When my best friend from high school got married, I shared all the pictures of me in my Maid of Honor dress on social media as proudly as if it was my own wedding. My mom even bought prints. But when I joked that it was because I’d never look that good again, I was met with some less than promising responses.
“No, you will. Jen will get married someday.”
Not “you’ll get married someday.” Not one day you’ll be the bride, but one day you’ll be a bridesmaid again.
Combine that with my parents telling random strangers post-wedding that they’ll be lucky if they ever hear that I got married, and you get an accurate depiction of my relationship status.
I know the comments weren’t intentional jabs and my family and friends don’t necessarily believe I won’t ever marry, but it’s hard not to see it that way when the thought’s been lodged in the back of my own mind for as long as I can remember.
I’ll be 25 soon and I’ve never even been anyone’s girlfriend for longer than 5 months, and that was when I was only 17. No matter how many times my friends—male or female—tell me how amazing I am, I can’t help but wonder what must be wrong with me to be this perpetually single.
Don’t get me wrong—I’ve been on plenty of dates and I’ve done the friends-with-benefits thing. But I’ve always believed that for a serious relationship, I shouldn’t be so quick to give up my freedom in order to share my life with someone who won’t necessarily add to it.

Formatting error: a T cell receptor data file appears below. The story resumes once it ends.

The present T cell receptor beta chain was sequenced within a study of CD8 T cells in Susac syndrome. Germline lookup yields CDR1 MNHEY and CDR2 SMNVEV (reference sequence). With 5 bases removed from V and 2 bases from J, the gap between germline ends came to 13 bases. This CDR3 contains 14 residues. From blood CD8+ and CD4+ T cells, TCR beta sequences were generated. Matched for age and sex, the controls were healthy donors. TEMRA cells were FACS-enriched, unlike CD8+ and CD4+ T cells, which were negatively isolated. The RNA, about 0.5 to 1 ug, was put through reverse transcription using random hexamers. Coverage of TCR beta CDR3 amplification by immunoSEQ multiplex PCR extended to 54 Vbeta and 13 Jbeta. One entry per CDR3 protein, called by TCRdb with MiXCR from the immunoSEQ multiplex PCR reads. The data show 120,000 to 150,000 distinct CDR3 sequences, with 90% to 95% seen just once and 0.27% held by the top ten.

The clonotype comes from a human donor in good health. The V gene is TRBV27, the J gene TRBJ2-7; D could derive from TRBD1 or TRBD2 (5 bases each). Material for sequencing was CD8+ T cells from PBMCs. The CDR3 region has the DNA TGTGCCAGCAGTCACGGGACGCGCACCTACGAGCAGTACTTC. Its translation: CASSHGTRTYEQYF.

But is it my standards that are preventing me from finding love? Or am I just using them as an excuse for why I haven’t found it yet?
There was a time when I trusted chemistry. The connection, that spark when you first meet someone. The feeling in your gut you get within the first few minutes of talking that says, “He’s going to be important to this story.”
Well these people and these relationships have been important to my story, but never in the way I’d hoped. After being strung along by an emotionally abusive asshole for the better part of four years, and then years later being used for sex and immediately thrown away by someone I considered a good friend, all that “spark” tells me to do is run. To be so sure you have a connection with someone only to find out you’ll never be good enough for friendship, let alone commitment, from that person, and it’s hard to imagine you’ll ever truly be good enough for anyone. The risk doesn’t feel worth the reward anymore.
I had more alcohol at that wedding and in the days leading up to it than I probably had in the entire month prior. I know love is real. I’ve seen it happen for others. But I don’t know if it’ll ever happen for me. And I have to tell myself that’s okay, because at the end of the day, it’s always been just me, and I’ve always been okay. I’m proud to be the girl who would rather stand up for herself and walk away from toxic people than cling to them in fear of being alone. If that’s not something worth celebrating, then what is?
Photo Credit: Omar Lopez
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